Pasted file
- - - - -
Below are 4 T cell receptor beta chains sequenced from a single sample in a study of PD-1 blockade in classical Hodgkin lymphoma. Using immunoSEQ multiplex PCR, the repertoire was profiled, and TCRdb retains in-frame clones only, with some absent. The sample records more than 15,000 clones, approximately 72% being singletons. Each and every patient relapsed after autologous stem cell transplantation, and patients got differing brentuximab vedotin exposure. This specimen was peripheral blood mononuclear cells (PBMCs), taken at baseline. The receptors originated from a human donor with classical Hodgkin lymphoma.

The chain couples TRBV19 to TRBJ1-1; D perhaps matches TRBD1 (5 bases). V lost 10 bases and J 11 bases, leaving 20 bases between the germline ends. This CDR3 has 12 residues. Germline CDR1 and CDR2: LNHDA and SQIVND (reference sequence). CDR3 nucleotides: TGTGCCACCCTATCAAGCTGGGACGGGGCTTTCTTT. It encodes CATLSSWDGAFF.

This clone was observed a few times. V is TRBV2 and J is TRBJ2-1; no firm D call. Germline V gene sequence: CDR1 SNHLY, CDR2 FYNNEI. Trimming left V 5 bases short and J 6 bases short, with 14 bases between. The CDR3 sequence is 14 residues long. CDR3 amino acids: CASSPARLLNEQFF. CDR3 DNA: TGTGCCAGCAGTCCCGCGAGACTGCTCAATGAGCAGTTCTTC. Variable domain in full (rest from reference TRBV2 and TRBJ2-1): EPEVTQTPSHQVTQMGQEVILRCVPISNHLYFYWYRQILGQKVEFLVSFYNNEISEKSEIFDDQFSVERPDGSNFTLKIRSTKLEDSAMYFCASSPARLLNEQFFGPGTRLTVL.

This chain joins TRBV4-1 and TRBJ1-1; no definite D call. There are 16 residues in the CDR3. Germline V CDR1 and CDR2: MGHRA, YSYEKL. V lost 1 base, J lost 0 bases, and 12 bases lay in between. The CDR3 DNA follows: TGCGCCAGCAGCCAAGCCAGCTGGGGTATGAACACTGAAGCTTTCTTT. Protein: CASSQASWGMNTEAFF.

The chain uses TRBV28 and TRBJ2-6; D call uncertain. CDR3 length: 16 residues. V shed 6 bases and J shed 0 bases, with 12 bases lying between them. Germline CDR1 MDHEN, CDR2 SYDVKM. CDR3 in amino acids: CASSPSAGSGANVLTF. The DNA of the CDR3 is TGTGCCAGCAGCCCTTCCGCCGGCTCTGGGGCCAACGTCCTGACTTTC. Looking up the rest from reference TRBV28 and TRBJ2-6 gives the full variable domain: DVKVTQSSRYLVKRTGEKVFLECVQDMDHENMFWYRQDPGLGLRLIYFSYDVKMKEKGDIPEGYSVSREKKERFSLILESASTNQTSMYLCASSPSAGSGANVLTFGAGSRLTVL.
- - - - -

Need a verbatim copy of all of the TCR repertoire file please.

Below are 4 T cell receptor beta chains sequenced from a single sample in a study of PD-1 blockade in classical Hodgkin lymphoma. Using immunoSEQ multiplex PCR, the repertoire was profiled, and TCRdb retains in-frame clones only, with some absent. The sample records more than 15,000 clones, approximately 72% being singletons. Each and every patient relapsed after autologous stem cell transplantation, and patients got differing brentuximab vedotin exposure. This specimen was peripheral blood mononuclear cells (PBMCs), taken at baseline. The receptors originated from a human donor with classical Hodgkin lymphoma.

The chain couples TRBV19 to TRBJ1-1; D perhaps matches TRBD1 (5 bases). V lost 10 bases and J 11 bases, leaving 20 bases between the germline ends. This CDR3 has 12 residues. Germline CDR1 and CDR2: LNHDA and SQIVND (reference sequence). CDR3 nucleotides: TGTGCCACCCTATCAAGCTGGGACGGGGCTTTCTTT. It encodes CATLSSWDGAFF.

This clone was observed a few times. V is TRBV2 and J is TRBJ2-1; no firm D call. Germline V gene sequence: CDR1 SNHLY, CDR2 FYNNEI. Trimming left V 5 bases short and J 6 bases short, with 14 bases between. The CDR3 sequence is 14 residues long. CDR3 amino acids: CASSPARLLNEQFF. CDR3 DNA: TGTGCCAGCAGTCCCGCGAGACTGCTCAATGAGCAGTTCTTC. Variable domain in full (rest from reference TRBV2 and TRBJ2-1): EPEVTQTPSHQVTQMGQEVILRCVPISNHLYFYWYRQILGQKVEFLVSFYNNEISEKSEIFDDQFSVERPDGSNFTLKIRSTKLEDSAMYFCASSPARLLNEQFFGPGTRLTVL.

This chain joins TRBV4-1 and TRBJ1-1; no definite D call. There are 16 residues in the CDR3. Germline V CDR1 and CDR2: MGHRA, YSYEKL. V lost 1 base, J lost 0 bases, and 12 bases lay in between. The CDR3 DNA follows: TGCGCCAGCAGCCAAGCCAGCTGGGGTATGAACACTGAAGCTTTCTTT. Protein: CASSQASWGMNTEAFF.

The chain uses TRBV28 and TRBJ2-6; D call uncertain. CDR3 length: 16 residues. V shed 6 bases and J shed 0 bases, with 12 bases lying between them. Germline CDR1 MDHEN, CDR2 SYDVKM. CDR3 in amino acids: CASSPSAGSGANVLTF. The DNA of the CDR3 is TGTGCCAGCAGCCCTTCCGCCGGCTCTGGGGCCAACGTCCTGACTTTC. Looking up the rest from reference TRBV28 and TRBJ2-6 gives the full variable domain: DVKVTQSSRYLVKRTGEKVFLECVQDMDHENMFWYRQDPGLGLRLIYFSYDVKMKEKGDIPEGYSVSREKKERFSLILESASTNQTSMYLCASSPSAGSGANVLTFGAGSRLTVL.